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Is The Sharing Economy Bad For Business?

Chicago Hotel

The ride-sharing business (Lyft, Uber, Sidecar) boomed during Chicago’s gnarly winter, and it was top-of-mind this week as aldermen delayed a vote on industry regulation. This burgeoning “sharing economy” uses the Internet to connect people with underused assets, The Economist writes, something welcome by consumers and concerning for regulators and more established competitors. The real estate connection: hospitality. Lodging rental startup Airbnb was supposedly worth more than most hotel chains at last valuation. While budget travelers see it as an ideal and often better-located option to cheap hotels, the company has had its share of problems with regulators.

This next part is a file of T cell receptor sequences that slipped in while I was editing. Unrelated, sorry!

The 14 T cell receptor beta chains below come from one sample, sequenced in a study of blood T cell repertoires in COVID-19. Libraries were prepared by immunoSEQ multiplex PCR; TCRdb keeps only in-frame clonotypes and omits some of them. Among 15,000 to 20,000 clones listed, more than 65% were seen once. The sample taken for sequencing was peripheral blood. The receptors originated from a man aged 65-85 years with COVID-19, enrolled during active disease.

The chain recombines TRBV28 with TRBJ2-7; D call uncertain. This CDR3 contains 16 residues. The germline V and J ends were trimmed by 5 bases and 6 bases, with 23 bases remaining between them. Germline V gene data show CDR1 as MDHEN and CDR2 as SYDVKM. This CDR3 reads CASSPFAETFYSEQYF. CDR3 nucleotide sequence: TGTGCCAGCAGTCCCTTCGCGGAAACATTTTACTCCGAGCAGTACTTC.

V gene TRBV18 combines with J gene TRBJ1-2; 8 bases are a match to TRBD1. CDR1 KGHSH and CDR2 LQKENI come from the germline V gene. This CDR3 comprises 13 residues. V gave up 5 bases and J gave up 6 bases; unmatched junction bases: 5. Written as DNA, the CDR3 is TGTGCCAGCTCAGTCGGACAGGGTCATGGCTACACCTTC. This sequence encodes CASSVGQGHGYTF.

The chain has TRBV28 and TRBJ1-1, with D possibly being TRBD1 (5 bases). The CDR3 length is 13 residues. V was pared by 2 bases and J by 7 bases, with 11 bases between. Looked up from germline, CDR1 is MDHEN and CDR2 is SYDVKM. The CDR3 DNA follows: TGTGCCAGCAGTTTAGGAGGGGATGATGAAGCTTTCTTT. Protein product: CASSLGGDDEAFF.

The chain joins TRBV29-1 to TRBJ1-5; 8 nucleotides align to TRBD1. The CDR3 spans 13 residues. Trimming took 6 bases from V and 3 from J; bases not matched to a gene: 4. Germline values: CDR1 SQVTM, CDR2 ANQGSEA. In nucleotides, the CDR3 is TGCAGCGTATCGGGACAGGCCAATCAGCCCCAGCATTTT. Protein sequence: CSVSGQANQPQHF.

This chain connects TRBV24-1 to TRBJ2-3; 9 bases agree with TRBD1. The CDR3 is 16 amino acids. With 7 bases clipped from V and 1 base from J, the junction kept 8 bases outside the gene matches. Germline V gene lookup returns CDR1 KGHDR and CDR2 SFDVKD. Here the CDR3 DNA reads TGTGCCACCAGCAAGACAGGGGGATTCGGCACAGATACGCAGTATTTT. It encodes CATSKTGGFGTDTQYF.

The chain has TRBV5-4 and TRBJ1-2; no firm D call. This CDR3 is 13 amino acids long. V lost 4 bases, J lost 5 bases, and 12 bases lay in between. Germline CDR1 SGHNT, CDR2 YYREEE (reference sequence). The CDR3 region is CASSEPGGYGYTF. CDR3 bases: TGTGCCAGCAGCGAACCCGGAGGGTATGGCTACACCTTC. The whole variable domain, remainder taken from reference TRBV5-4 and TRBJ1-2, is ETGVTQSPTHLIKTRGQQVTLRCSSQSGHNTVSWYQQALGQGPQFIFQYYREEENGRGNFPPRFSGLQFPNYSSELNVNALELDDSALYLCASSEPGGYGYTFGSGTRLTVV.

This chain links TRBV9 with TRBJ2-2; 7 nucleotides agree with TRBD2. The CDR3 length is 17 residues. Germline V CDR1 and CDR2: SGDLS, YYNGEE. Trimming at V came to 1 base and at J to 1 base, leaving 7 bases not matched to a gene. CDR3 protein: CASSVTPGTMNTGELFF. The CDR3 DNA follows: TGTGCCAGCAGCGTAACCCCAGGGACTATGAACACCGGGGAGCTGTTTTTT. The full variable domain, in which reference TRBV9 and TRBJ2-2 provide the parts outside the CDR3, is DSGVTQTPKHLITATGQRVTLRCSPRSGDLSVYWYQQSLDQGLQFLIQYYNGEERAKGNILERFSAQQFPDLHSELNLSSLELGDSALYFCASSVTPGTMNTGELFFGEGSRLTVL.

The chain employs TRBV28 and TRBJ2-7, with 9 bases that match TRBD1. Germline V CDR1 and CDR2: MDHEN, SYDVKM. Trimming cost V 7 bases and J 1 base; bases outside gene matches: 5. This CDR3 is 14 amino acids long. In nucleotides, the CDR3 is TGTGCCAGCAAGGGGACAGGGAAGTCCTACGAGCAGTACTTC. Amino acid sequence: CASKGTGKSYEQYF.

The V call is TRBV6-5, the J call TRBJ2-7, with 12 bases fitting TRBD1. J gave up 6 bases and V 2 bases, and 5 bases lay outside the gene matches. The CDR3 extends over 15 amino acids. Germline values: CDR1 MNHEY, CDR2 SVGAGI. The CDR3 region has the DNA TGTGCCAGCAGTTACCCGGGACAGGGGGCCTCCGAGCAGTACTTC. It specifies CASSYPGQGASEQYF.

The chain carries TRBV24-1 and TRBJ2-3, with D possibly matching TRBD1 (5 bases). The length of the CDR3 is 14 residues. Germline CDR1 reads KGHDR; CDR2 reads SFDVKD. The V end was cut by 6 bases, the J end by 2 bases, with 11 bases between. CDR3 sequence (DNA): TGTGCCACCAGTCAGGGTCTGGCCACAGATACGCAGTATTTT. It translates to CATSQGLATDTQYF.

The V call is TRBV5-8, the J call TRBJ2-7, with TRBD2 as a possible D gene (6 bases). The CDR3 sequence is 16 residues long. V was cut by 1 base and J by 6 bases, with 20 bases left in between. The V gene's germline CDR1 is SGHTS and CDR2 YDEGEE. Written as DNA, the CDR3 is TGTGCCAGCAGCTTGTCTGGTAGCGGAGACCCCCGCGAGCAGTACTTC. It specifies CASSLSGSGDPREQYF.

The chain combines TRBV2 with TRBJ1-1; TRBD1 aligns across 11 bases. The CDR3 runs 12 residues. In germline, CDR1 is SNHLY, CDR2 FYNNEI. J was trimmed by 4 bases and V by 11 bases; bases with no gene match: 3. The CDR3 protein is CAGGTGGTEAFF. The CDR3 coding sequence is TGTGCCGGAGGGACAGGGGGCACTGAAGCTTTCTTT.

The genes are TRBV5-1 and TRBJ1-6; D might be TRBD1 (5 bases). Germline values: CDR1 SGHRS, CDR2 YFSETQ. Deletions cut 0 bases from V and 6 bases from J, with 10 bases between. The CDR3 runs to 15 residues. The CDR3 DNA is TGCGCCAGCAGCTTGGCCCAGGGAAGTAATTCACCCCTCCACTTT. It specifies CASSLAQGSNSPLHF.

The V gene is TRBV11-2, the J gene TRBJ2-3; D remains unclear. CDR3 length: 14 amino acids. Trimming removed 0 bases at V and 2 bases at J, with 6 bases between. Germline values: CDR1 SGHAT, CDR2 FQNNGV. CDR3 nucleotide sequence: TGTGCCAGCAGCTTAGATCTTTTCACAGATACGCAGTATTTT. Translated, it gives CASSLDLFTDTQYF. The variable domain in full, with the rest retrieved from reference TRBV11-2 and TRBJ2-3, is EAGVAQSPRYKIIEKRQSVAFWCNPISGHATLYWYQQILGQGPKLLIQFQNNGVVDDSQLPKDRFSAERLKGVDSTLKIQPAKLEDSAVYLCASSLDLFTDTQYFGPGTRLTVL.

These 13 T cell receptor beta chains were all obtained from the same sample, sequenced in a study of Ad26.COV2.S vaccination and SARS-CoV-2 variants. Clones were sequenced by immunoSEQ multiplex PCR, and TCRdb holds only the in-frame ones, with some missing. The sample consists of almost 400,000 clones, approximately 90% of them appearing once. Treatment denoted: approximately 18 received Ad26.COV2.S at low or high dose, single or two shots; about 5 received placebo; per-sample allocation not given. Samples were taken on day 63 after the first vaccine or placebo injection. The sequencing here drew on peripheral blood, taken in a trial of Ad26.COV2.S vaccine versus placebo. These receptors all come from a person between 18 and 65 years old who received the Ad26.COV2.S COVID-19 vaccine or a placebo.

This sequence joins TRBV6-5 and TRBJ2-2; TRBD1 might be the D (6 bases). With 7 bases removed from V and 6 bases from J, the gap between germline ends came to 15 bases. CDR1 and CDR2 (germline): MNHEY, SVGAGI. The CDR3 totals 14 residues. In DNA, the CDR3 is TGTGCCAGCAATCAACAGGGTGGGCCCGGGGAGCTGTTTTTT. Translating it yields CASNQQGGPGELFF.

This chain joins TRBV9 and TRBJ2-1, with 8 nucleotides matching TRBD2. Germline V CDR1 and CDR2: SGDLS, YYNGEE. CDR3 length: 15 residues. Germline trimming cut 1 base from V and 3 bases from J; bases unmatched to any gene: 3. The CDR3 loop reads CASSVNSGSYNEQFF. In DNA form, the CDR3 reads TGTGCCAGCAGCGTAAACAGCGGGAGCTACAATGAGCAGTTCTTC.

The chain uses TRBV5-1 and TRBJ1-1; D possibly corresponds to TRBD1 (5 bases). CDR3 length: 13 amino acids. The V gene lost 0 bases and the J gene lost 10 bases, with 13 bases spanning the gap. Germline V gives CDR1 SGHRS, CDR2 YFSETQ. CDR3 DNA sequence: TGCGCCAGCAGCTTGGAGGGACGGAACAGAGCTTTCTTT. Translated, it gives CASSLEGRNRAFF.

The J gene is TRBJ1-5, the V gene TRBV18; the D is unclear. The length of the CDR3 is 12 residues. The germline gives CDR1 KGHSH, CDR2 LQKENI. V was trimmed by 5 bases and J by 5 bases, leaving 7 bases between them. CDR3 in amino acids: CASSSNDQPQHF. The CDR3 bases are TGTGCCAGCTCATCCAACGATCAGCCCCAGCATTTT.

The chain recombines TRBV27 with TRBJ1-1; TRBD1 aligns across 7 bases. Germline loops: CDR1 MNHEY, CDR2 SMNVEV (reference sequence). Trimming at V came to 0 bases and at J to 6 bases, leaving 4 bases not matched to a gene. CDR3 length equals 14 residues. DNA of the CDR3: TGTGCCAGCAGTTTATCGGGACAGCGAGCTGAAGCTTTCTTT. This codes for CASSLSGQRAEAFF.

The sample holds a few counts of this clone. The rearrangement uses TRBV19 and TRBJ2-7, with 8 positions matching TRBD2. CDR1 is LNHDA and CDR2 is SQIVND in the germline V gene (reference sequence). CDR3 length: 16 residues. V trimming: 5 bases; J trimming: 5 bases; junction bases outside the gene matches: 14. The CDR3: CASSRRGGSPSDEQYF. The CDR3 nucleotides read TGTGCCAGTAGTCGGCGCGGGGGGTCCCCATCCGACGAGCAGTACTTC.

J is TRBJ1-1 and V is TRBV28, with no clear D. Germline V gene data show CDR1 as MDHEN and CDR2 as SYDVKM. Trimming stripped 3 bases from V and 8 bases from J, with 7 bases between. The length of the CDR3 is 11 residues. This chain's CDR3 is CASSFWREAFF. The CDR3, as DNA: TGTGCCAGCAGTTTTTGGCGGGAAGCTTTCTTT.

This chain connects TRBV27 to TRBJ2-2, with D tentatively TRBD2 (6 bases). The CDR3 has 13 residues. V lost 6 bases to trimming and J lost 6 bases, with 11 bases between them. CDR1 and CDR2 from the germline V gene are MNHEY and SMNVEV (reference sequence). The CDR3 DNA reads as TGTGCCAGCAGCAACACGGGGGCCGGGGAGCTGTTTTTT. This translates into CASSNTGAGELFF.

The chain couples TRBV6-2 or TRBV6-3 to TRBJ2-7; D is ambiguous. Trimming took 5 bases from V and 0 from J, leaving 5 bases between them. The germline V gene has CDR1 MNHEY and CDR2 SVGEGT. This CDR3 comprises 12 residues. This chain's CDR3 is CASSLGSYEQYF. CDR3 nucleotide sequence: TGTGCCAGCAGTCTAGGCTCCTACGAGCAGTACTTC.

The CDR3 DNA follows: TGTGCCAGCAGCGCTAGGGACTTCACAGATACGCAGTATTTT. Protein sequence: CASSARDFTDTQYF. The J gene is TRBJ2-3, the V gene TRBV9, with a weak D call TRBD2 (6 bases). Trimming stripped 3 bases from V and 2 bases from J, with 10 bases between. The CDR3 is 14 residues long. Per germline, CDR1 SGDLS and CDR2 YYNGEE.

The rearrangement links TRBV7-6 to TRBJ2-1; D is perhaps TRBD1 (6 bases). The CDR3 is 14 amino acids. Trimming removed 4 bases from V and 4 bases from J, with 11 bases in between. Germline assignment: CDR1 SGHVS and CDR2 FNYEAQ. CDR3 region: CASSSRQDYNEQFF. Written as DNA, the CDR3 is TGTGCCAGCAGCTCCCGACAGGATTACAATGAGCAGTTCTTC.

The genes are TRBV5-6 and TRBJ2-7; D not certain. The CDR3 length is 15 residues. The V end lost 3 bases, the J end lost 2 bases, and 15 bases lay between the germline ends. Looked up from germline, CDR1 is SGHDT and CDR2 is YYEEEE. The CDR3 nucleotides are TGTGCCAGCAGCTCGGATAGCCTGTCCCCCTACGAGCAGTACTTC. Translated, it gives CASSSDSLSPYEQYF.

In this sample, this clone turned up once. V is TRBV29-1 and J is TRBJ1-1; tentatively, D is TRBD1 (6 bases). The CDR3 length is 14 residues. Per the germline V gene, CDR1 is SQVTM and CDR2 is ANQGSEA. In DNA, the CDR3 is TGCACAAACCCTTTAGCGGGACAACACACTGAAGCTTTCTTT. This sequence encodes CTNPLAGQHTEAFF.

In cities like New York and San Fran, short-term renting is mostly verboten and viewed as turning properties into “unlicensed, untaxed hotels,” the article says. The startup has even gone to court in NYC related to hosts renting more than one property on the website (30% of NYC listings). Given Chicago’s backlash against ride-sharing, we wonder if local controversy is on the way once its number of short-term rentals (from Airbnb and other sites like VRBO) grows. (Airbnb has said it would be willing to collect hotel taxes in NYC, Portland, and San Fran.) Since most recent hotel development has been high-end or ultra-luxury, the service could just be filling a gap. What do you think short-term rental sites mean for the Chicago hotel industry? Tell

Related Topics: The Economist